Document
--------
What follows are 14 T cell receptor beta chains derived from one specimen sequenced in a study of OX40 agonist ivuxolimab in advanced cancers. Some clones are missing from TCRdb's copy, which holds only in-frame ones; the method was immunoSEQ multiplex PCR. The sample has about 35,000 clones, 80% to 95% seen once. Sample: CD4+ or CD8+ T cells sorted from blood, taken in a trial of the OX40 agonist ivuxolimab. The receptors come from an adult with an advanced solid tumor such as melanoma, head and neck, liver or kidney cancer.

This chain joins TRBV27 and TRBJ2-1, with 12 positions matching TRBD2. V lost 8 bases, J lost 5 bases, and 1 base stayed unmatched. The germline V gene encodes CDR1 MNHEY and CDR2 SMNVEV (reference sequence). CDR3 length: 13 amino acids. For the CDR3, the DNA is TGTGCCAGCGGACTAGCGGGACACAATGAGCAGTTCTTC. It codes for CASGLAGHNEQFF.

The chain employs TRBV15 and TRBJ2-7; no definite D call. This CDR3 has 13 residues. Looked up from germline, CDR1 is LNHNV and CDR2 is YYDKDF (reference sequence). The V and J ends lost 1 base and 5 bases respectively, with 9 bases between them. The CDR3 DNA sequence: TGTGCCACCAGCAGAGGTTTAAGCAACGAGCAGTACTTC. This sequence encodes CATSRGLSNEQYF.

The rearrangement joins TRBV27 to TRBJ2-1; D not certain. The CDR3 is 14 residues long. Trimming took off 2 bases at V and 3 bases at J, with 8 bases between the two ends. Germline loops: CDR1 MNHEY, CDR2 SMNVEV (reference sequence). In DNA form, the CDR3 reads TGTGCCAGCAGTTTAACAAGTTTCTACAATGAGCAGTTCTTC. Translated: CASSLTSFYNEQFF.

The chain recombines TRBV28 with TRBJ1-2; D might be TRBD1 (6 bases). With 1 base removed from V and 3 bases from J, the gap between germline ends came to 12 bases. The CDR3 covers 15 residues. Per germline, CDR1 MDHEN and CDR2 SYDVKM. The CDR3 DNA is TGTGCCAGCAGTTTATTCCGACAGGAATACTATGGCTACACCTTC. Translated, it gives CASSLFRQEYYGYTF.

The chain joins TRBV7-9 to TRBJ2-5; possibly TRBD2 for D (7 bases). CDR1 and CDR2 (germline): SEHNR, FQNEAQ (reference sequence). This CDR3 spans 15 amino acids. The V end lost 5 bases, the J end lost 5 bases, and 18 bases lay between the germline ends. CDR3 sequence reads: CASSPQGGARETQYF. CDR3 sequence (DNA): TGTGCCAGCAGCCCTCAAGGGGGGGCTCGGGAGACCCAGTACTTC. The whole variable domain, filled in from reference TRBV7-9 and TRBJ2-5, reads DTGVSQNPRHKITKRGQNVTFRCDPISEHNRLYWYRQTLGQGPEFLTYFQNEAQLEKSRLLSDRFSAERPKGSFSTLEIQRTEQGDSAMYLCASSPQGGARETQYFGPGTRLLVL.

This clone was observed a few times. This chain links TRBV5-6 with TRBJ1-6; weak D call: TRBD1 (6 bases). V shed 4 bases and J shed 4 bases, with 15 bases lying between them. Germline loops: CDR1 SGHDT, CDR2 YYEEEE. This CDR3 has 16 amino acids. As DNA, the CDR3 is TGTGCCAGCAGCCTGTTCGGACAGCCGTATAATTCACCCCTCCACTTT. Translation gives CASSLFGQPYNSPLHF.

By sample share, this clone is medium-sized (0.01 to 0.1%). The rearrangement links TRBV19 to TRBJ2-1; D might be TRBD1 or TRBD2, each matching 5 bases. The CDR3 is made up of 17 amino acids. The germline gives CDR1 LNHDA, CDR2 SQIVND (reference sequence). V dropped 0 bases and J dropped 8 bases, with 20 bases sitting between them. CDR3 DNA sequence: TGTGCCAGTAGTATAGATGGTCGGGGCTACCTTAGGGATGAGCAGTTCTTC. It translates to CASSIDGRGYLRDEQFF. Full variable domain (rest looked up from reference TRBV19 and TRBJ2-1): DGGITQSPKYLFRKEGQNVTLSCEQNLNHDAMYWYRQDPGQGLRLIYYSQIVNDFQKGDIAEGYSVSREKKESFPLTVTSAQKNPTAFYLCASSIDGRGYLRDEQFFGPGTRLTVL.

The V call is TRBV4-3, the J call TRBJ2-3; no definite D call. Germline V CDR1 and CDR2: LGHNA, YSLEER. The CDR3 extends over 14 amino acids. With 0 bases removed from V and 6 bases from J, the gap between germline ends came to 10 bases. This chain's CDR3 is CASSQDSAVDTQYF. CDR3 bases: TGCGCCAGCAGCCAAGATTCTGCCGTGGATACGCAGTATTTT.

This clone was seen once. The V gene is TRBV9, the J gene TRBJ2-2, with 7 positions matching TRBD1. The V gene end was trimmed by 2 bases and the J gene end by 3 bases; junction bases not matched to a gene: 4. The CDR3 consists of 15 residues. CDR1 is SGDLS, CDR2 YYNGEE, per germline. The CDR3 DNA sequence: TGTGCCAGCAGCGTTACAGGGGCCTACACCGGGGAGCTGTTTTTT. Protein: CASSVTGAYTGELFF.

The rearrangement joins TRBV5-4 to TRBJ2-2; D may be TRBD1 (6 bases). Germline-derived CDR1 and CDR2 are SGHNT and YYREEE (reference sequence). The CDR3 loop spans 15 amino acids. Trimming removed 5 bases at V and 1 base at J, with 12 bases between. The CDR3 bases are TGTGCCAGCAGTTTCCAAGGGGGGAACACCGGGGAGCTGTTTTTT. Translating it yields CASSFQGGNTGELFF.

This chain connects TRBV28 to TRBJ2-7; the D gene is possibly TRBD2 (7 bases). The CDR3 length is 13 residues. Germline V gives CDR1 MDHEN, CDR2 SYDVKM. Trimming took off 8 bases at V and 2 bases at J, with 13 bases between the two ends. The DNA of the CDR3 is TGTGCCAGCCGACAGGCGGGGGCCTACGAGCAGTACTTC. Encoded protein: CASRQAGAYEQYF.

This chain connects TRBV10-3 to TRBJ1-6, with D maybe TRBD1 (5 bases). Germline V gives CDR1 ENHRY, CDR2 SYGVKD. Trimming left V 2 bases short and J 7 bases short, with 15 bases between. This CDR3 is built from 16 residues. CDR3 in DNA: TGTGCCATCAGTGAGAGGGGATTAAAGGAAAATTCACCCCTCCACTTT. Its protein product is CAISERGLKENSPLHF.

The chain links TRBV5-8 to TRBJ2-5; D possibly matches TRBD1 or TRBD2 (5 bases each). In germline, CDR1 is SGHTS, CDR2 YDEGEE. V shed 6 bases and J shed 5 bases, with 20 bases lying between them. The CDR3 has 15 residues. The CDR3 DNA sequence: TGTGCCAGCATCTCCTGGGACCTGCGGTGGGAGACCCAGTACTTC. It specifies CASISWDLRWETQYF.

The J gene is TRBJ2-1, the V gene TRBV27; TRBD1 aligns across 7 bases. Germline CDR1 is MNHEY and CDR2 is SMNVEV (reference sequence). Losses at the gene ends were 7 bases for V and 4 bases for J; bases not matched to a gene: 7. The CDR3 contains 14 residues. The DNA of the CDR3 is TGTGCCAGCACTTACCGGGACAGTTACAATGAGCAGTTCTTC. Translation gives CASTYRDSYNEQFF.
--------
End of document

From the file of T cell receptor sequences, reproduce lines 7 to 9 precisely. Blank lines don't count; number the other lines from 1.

This clone was observed a few times. This chain links TRBV5-6 with TRBJ1-6; weak D call: TRBD1 (6 bases). V shed 4 bases and J shed 4 bases, with 15 bases lying between them. Germline loops: CDR1 SGHDT, CDR2 YYEEEE. This CDR3 has 16 amino acids. As DNA, the CDR3 is TGTGCCAGCAGCCTGTTCGGACAGCCGTATAATTCACCCCTCCACTTT. Translation gives CASSLFGQPYNSPLHF.

By sample share, this clone is medium-sized (0.01 to 0.1%). The rearrangement links TRBV19 to TRBJ2-1; D might be TRBD1 or TRBD2, each matching 5 bases. The CDR3 is made up of 17 amino acids. The germline gives CDR1 LNHDA, CDR2 SQIVND (reference sequence). V dropped 0 bases and J dropped 8 bases, with 20 bases sitting between them. CDR3 DNA sequence: TGTGCCAGTAGTATAGATGGTCGGGGCTACCTTAGGGATGAGCAGTTCTTC. It translates to CASSIDGRGYLRDEQFF. Full variable domain (rest looked up from reference TRBV19 and TRBJ2-1): DGGITQSPKYLFRKEGQNVTLSCEQNLNHDAMYWYRQDPGQGLRLIYYSQIVNDFQKGDIAEGYSVSREKKESFPLTVTSAQKNPTAFYLCASSIDGRGYLRDEQFFGPGTRLTVL.

The V call is TRBV4-3, the J call TRBJ2-3; no definite D call. Germline V CDR1 and CDR2: LGHNA, YSLEER. The CDR3 extends over 14 amino acids. With 0 bases removed from V and 6 bases from J, the gap between germline ends came to 10 bases. This chain's CDR3 is CASSQDSAVDTQYF. CDR3 bases: TGCGCCAGCAGCCAAGATTCTGCCGTGGATACGCAGTATTTT.